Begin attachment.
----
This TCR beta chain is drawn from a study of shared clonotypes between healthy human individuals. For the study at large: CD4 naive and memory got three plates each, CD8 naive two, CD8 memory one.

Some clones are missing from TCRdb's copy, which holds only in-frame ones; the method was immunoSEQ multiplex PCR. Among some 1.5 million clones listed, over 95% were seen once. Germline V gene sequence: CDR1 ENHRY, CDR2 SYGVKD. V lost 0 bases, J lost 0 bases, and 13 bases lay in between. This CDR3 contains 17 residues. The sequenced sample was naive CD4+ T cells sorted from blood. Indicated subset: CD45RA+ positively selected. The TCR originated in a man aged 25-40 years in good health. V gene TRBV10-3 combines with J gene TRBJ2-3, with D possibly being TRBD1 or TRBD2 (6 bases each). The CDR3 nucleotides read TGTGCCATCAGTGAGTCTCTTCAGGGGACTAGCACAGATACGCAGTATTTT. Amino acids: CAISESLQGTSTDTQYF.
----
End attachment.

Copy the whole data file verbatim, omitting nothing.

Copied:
This TCR beta chain is drawn from a study of shared clonotypes between healthy human individuals. For the study at large: CD4 naive and memory got three plates each, CD8 naive two, CD8 memory one.

Some clones are missing from TCRdb's copy, which holds only in-frame ones; the method was immunoSEQ multiplex PCR. Among some 1.5 million clones listed, over 95% were seen once. Germline V gene sequence: CDR1 ENHRY, CDR2 SYGVKD. V lost 0 bases, J lost 0 bases, and 13 bases lay in between. This CDR3 contains 17 residues. The sequenced sample was naive CD4+ T cells sorted from blood. Indicated subset: CD45RA+ positively selected. The TCR originated in a man aged 25-40 years in good health. V gene TRBV10-3 combines with J gene TRBJ2-3, with D possibly being TRBD1 or TRBD2 (6 bases each). The CDR3 nucleotides read TGTGCCATCAGTGAGTCTCTTCAGGGGACTAGCACAGATACGCAGTATTTT. Amino acids: CAISESLQGTSTDTQYF.